Then our President on the day before Easter said, "On Sunday, my family will join other Christians all over the world in marking the resurrection of Jesus Christ.  And while we worship in different ways, we also remember the shared spirit of humanity that inhabits us all - Jews and Christians, Muslims and Hindus, believers and nonbelievers alike... So, on this Easter weekend, let us hold fast to those aspirations we hold in common as brothers and sisters, as members of the same family - the family of man."  Then he said, "Our health is the rock upon which our lives are built."  Beyond the first sentence, what meaningless politically correct nonsense! 

Further, a Pew study indicates that a majority of non-Jews believe that Judaism can bring eternal life.  52% of non-Muslims say Islam can lead to eternal life, and a similar number of non-Hindus, 53% believe that Hinduism can lead to eternal life.  

What a mess!  In a society that says, "have faith."  Then we ask "faith" in what? In whom?  They say, it doesn't matter just "faith."  That is not what Hebrews 11 says.

Forgive me for being narrow minded.  On the other hand, I take that back.  I want to be as narrow minded as Jesus who said, "I am the way, the truth, and the life.  No one comes unto the Father but by Me" (John 14:6).  Eternal life now and Heaven for eternity is not based on what people think.  It is based on what God has declared.  One does not have to guess about what God has decided.  Acts 4:12, "Nor is there salvation in any other, for there is no other name (Jesus) under heaven given among men by which we must be saved."   




One of the most exciting events in recent times in the Kentucky Baptist Convention has been "Find It Here."  Leading up to Easter Sunday a gospel witness and an invitation to attend worship was either placed in the hand of residents or hung on the door knob of 1.5 million homes in Kentucky.  This has been in partnership with the North American Mission Board and KBC (and other state conventions). The coordination of this effort has been led by our associations with church volunteers making house to house visits.  What a magnificent job as been done by all.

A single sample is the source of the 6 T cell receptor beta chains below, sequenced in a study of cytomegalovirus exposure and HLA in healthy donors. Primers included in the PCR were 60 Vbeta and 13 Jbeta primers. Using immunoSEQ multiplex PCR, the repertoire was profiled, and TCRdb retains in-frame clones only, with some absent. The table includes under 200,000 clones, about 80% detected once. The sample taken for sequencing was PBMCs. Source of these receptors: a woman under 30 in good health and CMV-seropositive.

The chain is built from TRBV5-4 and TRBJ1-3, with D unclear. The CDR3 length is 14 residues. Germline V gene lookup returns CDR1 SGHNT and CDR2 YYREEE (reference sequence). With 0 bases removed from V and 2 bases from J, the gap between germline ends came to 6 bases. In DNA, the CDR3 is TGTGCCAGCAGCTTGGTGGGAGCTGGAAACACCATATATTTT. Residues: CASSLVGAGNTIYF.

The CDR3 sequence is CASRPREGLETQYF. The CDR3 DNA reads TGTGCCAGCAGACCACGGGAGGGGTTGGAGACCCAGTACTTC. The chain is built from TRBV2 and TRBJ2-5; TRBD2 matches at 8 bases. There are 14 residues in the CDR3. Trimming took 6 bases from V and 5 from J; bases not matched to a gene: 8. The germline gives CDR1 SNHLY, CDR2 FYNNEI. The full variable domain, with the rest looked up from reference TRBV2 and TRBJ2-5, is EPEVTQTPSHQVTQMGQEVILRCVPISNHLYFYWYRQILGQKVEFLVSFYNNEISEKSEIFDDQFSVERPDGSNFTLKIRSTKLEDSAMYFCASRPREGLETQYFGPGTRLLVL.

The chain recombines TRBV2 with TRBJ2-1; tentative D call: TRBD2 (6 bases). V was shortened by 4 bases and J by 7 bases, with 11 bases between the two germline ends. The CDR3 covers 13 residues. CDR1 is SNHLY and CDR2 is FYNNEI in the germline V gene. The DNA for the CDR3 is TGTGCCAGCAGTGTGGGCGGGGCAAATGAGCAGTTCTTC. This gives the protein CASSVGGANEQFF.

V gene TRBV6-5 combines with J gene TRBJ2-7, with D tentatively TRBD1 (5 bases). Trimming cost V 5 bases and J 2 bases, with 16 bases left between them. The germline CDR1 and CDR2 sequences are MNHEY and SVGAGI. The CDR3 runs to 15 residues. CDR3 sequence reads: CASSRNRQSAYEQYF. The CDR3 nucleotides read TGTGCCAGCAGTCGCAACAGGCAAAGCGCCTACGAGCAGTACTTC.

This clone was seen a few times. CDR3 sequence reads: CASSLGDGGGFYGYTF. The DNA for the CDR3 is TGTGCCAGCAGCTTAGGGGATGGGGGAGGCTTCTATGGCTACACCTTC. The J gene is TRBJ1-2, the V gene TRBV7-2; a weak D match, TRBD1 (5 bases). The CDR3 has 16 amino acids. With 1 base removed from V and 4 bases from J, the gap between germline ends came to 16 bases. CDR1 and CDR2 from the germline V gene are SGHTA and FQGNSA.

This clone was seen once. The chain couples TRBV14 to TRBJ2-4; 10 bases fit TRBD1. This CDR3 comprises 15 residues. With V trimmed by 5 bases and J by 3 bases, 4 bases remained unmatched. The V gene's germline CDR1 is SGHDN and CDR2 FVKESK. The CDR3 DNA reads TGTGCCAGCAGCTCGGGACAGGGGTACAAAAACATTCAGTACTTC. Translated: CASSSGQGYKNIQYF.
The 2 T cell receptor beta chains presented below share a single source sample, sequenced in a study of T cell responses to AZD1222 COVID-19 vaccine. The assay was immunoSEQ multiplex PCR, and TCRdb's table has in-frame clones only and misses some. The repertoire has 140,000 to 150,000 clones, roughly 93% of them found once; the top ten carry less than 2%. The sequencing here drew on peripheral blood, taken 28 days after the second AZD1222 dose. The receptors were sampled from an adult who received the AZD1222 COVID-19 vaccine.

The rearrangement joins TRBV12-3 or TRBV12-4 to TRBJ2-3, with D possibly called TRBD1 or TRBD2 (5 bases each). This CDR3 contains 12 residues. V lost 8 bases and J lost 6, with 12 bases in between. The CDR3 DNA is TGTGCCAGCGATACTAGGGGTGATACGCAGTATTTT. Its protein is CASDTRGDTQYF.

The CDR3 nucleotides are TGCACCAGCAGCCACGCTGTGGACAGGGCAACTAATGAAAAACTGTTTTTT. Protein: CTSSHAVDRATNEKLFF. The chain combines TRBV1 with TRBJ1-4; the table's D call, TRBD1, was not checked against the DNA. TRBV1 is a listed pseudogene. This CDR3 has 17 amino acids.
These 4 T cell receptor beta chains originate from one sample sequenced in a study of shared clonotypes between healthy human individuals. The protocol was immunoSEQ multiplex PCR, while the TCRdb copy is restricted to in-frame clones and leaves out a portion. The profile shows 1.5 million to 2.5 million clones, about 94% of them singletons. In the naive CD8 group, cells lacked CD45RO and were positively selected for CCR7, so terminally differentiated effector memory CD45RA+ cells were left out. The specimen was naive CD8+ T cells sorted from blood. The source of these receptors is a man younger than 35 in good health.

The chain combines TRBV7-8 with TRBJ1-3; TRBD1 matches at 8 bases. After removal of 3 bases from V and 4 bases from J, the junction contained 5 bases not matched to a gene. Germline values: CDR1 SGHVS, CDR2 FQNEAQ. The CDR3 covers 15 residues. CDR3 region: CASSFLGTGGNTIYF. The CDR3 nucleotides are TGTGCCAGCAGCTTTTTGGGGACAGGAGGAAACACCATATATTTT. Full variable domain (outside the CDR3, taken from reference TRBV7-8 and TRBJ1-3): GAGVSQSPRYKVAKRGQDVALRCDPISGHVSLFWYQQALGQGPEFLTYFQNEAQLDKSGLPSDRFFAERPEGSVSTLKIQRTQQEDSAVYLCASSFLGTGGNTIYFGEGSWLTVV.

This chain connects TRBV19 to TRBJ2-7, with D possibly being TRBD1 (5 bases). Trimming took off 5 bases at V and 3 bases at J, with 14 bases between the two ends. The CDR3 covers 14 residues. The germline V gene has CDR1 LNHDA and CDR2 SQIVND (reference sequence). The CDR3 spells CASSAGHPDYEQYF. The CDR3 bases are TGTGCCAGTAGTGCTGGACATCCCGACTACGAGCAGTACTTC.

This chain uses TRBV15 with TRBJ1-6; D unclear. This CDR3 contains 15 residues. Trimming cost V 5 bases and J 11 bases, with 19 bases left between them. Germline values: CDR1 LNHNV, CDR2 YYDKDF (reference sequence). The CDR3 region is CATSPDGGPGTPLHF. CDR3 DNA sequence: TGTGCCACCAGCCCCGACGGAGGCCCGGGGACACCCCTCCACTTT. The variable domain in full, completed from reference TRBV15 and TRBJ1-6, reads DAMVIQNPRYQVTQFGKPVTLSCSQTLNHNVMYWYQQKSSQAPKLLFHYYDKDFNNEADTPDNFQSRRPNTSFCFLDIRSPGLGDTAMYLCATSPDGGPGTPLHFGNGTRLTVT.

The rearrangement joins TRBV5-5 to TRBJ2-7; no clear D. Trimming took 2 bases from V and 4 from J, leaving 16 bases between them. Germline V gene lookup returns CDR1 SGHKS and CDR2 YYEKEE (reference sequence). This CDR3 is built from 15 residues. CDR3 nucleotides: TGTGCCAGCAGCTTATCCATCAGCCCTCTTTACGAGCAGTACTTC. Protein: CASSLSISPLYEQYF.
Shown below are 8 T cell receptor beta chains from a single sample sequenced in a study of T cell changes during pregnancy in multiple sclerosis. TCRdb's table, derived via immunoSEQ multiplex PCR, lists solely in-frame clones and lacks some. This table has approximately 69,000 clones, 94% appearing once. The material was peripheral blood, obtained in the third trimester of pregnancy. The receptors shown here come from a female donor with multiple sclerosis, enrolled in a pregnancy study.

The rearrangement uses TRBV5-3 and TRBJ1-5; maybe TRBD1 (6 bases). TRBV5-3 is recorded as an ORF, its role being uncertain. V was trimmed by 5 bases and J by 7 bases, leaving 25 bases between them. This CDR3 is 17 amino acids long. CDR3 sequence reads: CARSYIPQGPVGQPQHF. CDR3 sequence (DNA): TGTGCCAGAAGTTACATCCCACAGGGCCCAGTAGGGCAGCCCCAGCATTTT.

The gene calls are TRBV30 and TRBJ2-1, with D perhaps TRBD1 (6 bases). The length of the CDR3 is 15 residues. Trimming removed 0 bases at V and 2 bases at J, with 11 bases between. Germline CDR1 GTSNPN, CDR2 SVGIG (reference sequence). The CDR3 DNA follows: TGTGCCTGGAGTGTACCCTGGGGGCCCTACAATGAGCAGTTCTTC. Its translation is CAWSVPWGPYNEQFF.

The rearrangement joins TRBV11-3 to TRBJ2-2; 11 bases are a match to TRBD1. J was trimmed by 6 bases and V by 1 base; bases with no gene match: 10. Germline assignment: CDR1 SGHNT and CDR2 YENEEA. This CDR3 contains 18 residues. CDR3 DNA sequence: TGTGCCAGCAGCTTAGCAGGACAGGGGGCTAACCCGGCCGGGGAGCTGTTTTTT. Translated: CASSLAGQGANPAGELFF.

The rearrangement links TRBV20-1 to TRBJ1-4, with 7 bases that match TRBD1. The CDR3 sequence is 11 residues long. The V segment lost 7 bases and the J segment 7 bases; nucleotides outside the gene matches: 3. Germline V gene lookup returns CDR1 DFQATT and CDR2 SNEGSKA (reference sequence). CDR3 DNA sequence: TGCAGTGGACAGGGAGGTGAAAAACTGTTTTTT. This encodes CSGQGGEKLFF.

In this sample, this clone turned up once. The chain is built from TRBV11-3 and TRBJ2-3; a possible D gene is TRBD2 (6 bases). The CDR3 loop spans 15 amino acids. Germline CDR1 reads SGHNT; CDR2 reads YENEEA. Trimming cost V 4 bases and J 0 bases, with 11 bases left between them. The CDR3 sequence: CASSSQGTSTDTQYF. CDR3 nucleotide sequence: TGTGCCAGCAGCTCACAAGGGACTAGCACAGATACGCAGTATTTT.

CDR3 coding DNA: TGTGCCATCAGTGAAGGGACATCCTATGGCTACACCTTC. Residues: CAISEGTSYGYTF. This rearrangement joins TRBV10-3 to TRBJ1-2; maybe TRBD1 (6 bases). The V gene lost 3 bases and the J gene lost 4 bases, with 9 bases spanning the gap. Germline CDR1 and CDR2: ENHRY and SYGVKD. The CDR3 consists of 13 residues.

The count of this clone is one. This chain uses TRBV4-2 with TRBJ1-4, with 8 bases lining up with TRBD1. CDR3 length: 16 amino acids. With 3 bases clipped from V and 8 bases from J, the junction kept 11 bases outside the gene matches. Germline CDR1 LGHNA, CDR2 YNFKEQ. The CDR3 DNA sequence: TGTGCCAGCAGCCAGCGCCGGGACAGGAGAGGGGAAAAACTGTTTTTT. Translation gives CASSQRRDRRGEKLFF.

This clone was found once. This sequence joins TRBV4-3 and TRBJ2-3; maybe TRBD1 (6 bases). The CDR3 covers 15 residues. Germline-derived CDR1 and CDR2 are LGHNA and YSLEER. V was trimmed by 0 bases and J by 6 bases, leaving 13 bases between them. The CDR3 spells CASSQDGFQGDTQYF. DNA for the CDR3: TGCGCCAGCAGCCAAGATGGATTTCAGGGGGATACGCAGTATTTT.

"Find It Here" followed a time of prayer walking communities in preparation for the distribution.  It will be followed by a High Attendance Day in Sunday School on April 18. 

Positive results are being reported by many of our churches.  The KY church were I preached in the revival the week before Easter already has had five new families who have attended as a result of "Find It Here."  A neighboring church reported 24 first time guests since the distribution.  More than they have had in years.  I preached in revival in an out of state church with revival beginning on Easter Sunday.  With a normal Sunday morning attendance of 84, they had 174 and more back on Sunday night than a usual Sunday morning.  I am sure that many, many churches have experience similar results from "Find It Hear."